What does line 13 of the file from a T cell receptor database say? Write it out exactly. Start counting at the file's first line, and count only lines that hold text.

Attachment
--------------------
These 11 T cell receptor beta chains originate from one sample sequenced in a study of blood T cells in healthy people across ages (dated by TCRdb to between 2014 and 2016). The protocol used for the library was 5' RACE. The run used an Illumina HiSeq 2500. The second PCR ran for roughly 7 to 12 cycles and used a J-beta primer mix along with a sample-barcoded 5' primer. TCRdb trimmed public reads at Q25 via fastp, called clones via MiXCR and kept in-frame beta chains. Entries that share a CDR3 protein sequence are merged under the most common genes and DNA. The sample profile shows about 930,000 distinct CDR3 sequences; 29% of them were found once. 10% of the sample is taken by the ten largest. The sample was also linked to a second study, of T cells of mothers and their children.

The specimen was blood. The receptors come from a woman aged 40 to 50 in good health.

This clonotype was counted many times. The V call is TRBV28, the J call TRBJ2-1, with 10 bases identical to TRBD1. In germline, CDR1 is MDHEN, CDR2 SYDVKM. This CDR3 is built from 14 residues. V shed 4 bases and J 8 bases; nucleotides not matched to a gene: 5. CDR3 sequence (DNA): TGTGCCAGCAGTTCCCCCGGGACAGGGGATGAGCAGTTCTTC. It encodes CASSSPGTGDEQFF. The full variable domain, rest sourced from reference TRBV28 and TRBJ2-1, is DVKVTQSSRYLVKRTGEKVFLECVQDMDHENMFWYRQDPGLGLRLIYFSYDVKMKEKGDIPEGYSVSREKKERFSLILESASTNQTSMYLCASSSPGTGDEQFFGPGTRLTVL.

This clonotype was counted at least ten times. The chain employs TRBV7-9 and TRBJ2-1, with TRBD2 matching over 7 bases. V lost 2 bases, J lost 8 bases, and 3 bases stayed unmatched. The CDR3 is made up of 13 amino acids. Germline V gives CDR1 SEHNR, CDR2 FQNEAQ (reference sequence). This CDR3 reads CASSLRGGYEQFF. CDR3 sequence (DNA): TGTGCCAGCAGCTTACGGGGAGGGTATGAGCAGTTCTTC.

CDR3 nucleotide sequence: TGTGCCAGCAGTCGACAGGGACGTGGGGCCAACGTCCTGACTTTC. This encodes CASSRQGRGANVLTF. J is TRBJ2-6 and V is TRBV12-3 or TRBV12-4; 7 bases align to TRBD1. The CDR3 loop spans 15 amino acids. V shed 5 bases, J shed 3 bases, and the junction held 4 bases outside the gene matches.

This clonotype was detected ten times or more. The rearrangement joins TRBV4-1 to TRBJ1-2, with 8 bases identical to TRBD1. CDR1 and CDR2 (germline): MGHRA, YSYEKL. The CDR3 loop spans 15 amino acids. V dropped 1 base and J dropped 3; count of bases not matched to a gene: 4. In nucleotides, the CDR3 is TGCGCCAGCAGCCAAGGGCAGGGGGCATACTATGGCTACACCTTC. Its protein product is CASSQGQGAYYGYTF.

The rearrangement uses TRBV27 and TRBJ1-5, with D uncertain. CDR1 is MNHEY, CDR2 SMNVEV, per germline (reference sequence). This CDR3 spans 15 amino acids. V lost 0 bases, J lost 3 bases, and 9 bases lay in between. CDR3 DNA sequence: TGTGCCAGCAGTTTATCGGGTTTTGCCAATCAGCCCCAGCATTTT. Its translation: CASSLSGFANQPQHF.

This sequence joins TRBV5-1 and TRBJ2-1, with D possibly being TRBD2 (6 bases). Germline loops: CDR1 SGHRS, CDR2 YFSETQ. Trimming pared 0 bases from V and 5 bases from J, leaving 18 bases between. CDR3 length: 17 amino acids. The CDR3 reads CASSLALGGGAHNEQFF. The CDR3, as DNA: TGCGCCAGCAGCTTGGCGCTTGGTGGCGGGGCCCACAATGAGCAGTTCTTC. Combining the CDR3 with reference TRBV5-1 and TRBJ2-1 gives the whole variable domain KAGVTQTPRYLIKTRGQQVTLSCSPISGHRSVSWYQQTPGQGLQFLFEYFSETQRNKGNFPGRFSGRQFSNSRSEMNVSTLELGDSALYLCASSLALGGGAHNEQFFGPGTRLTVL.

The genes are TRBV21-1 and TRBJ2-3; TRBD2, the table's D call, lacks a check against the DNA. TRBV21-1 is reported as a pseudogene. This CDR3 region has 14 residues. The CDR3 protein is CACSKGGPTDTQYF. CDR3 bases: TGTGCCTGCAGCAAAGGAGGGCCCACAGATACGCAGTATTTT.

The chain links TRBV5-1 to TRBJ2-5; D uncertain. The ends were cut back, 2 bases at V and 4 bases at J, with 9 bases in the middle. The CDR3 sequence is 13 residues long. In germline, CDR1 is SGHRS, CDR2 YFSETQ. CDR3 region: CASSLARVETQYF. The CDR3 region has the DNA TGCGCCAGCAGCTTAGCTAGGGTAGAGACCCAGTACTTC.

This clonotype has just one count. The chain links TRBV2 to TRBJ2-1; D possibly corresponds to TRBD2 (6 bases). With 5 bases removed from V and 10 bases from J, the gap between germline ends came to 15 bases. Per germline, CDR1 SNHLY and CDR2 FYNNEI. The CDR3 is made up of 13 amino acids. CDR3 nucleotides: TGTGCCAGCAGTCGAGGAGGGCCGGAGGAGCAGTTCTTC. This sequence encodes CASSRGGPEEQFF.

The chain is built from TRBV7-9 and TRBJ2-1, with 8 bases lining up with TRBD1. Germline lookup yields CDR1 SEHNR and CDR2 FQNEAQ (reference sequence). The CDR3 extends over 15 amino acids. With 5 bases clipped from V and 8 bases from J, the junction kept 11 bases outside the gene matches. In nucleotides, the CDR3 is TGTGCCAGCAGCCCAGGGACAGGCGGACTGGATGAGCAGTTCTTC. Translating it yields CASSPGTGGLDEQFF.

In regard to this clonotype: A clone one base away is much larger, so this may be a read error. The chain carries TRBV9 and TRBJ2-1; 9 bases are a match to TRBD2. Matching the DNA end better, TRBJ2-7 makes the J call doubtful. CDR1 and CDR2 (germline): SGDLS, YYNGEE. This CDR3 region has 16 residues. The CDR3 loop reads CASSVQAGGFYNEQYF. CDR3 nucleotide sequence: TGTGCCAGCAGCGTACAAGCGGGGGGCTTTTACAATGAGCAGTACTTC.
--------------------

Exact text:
In regard to this clonotype: A clone one base away is much larger, so this may be a read error. The chain carries TRBV9 and TRBJ2-1; 9 bases are a match to TRBD2. Matching the DNA end better, TRBJ2-7 makes the J call doubtful. CDR1 and CDR2 (germline): SGDLS, YYNGEE. This CDR3 region has 16 residues. The CDR3 loop reads CASSVQAGGFYNEQYF. CDR3 nucleotide sequence: TGTGCCAGCAGCGTACAAGCGGGGGGCTTTTACAATGAGCAGTACTTC.